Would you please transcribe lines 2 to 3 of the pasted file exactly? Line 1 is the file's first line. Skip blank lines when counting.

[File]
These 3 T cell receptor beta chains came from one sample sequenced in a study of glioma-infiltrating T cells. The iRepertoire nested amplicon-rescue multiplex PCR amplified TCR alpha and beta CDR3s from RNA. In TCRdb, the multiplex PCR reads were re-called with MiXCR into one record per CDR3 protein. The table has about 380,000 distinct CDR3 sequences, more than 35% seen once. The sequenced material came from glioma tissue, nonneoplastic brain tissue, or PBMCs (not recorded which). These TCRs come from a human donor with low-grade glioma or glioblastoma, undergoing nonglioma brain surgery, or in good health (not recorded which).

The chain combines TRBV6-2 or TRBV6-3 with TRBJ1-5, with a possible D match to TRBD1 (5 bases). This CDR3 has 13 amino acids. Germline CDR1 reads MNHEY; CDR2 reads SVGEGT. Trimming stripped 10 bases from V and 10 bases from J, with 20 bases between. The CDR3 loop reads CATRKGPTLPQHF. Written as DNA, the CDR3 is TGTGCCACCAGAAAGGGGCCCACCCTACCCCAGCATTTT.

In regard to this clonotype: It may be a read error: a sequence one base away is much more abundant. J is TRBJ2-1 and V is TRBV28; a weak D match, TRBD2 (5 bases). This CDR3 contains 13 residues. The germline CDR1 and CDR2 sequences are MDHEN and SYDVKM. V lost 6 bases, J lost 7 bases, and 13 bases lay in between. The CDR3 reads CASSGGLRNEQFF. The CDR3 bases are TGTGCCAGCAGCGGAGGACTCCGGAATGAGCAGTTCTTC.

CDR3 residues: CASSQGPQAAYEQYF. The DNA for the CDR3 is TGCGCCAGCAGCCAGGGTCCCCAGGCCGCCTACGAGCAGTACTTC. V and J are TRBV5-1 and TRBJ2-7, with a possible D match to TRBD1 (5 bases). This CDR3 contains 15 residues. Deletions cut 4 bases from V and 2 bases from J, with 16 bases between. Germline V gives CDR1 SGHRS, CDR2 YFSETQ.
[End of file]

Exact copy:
The chain combines TRBV6-2 or TRBV6-3 with TRBJ1-5, with a possible D match to TRBD1 (5 bases). This CDR3 has 13 amino acids. Germline CDR1 reads MNHEY; CDR2 reads SVGEGT. Trimming stripped 10 bases from V and 10 bases from J, with 20 bases between. The CDR3 loop reads CATRKGPTLPQHF. Written as DNA, the CDR3 is TGTGCCACCAGAAAGGGGCCCACCCTACCCCAGCATTTT.

In regard to this clonotype: It may be a read error: a sequence one base away is much more abundant. J is TRBJ2-1 and V is TRBV28; a weak D match, TRBD2 (5 bases). This CDR3 contains 13 residues. The germline CDR1 and CDR2 sequences are MDHEN and SYDVKM. V lost 6 bases, J lost 7 bases, and 13 bases lay in between. The CDR3 reads CASSGGLRNEQFF. The CDR3 bases are TGTGCCAGCAGCGGAGGACTCCGGAATGAGCAGTTCTTC.